“As school districts and educators in Oregon shift to innovative, well rounded and personalized learning experiences, high-quality digital instructional materials are critical. SETDA’s guide supports state and district leaders to help ensure that digital materials are high quality, equity focused, and aligned to state standards,” shared by Colt Gill, Director, Oregon Department of Education. To access the most recent webinar highlighting the tool’s updates visit “From Print to Digital: Discover and Implement Quality Instructional Materials for Learning.” 

Online Community: Complementing this resource is a new online community of practice to provide policy makers, school administrators, leaders and educator with a better understanding of policies and practices related to digital instructional materials. The community, Essential Elements for Digital Content, is free and open to the public. The community will engage in and encourage dialogue about the shift to digital including the vetting process, accessibility, professional learning, OER, procurement, implementation and infrastructure. Use this link to access the online community…

About SETDA

Founded in 2001, SETDA is the national non-profit association representing the interests of U.S. state and territorial educational technology leadership. SETDA’s mission is to build and increase the capacity of state and national leaders to improve education through technology policy and practice. For more information, please visit setda.org.

New and Updated AEM resources from NC-AEM

National Center on Accessible Educational Materials logoThe following new and revised publications are now available on-line from the National Center on Accessible Educational Materials:

Procuring Accessible Digital Materials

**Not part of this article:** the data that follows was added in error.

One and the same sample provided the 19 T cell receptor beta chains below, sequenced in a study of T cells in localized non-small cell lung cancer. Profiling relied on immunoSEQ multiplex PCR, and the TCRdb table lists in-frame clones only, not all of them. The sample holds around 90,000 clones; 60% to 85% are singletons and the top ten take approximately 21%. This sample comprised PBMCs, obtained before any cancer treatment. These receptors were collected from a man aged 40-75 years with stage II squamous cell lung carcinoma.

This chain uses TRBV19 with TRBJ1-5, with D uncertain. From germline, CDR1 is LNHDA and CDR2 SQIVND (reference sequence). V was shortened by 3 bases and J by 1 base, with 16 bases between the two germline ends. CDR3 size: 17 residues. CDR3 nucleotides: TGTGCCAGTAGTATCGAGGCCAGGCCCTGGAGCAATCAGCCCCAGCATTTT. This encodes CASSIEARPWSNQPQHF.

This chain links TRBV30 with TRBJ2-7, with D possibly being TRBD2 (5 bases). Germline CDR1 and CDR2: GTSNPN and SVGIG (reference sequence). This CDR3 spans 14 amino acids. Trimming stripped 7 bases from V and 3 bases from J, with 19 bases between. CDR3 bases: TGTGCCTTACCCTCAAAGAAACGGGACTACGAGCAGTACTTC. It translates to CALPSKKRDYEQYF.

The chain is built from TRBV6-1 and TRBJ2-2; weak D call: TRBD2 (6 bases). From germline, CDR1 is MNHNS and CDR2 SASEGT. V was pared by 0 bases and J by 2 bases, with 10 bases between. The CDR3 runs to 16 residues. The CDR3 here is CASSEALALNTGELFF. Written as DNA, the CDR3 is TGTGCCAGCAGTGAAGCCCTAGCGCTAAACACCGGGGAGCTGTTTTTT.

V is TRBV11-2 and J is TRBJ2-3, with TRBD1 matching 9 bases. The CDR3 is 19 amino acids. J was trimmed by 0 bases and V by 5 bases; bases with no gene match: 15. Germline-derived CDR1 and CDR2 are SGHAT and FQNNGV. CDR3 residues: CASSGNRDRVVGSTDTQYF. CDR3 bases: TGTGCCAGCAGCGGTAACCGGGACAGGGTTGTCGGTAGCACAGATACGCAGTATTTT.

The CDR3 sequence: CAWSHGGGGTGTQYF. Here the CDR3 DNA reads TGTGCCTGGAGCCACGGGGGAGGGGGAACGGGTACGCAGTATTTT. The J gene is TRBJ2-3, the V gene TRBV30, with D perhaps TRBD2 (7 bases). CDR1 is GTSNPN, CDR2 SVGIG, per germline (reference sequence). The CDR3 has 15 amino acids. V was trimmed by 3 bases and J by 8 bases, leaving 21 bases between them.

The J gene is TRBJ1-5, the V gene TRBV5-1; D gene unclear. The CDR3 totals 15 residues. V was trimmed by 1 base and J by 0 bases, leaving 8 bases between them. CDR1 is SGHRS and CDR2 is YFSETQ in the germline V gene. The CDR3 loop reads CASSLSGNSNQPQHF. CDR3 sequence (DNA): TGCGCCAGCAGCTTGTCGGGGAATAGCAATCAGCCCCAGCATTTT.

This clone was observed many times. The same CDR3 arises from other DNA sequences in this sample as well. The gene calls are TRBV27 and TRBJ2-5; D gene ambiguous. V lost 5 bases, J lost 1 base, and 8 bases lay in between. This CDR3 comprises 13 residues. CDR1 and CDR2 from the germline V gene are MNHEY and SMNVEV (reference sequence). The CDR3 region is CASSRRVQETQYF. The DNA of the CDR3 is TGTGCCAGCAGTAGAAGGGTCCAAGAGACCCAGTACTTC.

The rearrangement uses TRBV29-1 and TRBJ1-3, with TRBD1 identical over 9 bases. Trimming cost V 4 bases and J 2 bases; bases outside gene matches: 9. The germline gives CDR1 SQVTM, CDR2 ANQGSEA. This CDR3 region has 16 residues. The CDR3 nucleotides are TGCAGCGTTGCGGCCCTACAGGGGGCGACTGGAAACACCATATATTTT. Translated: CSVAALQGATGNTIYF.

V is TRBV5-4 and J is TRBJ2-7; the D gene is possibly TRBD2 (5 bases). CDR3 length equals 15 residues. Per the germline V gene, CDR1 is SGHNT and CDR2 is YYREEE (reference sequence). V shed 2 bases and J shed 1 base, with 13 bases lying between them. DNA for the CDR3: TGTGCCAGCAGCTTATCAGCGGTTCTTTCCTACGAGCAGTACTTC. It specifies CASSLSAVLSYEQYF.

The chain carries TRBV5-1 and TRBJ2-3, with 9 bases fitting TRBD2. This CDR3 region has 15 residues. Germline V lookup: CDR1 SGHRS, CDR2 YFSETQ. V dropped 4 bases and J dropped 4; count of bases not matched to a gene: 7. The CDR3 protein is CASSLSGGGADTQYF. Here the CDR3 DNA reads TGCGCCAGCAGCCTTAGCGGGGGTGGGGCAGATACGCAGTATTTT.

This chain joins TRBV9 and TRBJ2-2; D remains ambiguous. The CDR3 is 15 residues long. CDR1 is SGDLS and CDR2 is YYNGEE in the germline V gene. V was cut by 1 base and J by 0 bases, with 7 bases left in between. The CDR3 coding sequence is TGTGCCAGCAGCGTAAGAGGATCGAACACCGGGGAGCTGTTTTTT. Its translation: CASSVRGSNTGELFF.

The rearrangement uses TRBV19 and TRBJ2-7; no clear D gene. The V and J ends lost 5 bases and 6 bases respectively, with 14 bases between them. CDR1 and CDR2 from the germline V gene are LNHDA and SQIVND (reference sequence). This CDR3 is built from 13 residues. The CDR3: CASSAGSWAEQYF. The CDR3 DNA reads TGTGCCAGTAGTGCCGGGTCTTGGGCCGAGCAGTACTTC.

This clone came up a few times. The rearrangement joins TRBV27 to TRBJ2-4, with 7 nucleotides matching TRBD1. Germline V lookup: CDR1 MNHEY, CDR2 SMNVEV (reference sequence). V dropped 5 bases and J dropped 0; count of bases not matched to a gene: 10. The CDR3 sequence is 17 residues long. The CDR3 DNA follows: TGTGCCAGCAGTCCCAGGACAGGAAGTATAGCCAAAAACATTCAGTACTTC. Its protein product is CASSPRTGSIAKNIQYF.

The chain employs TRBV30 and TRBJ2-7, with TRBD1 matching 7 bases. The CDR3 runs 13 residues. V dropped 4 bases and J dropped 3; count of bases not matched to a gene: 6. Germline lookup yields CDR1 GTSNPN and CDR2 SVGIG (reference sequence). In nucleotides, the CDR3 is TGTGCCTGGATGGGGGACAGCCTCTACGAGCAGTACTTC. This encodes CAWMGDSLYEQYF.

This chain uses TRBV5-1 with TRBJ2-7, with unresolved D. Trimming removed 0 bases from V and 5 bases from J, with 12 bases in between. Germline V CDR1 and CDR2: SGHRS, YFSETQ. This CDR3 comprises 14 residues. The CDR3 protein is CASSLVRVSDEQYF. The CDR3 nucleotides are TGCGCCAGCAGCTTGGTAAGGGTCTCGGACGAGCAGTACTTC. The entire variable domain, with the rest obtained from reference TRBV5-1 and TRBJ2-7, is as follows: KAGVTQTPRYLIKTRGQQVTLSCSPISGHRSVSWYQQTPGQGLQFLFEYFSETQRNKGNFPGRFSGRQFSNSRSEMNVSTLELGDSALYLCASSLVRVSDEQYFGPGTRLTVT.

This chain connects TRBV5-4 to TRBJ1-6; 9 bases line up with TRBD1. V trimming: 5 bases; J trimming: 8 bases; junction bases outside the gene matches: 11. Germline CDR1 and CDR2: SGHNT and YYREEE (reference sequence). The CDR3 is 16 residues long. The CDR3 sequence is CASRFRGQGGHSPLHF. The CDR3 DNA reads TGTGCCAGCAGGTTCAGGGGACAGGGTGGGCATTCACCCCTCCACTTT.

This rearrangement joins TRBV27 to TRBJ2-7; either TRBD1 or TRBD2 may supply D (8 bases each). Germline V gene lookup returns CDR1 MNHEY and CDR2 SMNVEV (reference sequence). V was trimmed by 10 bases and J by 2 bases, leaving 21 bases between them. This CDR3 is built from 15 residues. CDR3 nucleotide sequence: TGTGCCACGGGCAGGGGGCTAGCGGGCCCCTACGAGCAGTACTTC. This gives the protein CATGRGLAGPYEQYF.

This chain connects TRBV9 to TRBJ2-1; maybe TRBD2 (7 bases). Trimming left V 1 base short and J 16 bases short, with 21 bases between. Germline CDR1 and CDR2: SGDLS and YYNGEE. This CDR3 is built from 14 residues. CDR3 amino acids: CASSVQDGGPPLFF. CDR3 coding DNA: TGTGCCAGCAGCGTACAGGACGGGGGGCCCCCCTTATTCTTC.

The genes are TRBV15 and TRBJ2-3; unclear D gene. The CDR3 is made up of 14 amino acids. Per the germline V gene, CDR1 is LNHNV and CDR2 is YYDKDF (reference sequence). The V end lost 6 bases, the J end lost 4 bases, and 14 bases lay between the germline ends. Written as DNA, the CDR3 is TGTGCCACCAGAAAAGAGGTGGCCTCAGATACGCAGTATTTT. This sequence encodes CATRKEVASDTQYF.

Accessibility of digital materials and technologies for all learners, including students with disabilities, has captured the attention of stakeholders on both sides of the education marketplace – from consumers to developers. To help all stakeholders take advantage of this moment, a new AEM Center publication on the procurement of accessible digital materials explains what accessibility means, why it’s important, who requires it, and how educational agencies can meet their responsibilities.

Use this link to view/download, “Procuring Accessible Digital Materials and Technologies for Teaching and Learning: The What, Why, Who, and How”

Accessible Educational Materials and Technologies in the IEP

Originally published in 2015, this 2018 update of Accessible Educational Materials and Technologies in the IEP discusses a number of locations in the IEP where it might be appropriate to refer to a student’s use of AEM. Did you know there’s no specific requirement in IDEA regarding where to include AEM in developing the IEP? This article provides guidance for states, districts, and IEP teams. Two of the authors presented a webinar on AEM in the IEP in early May.

Use this link to view/download, “Accessible Educational Materials and Technologies in the IEP”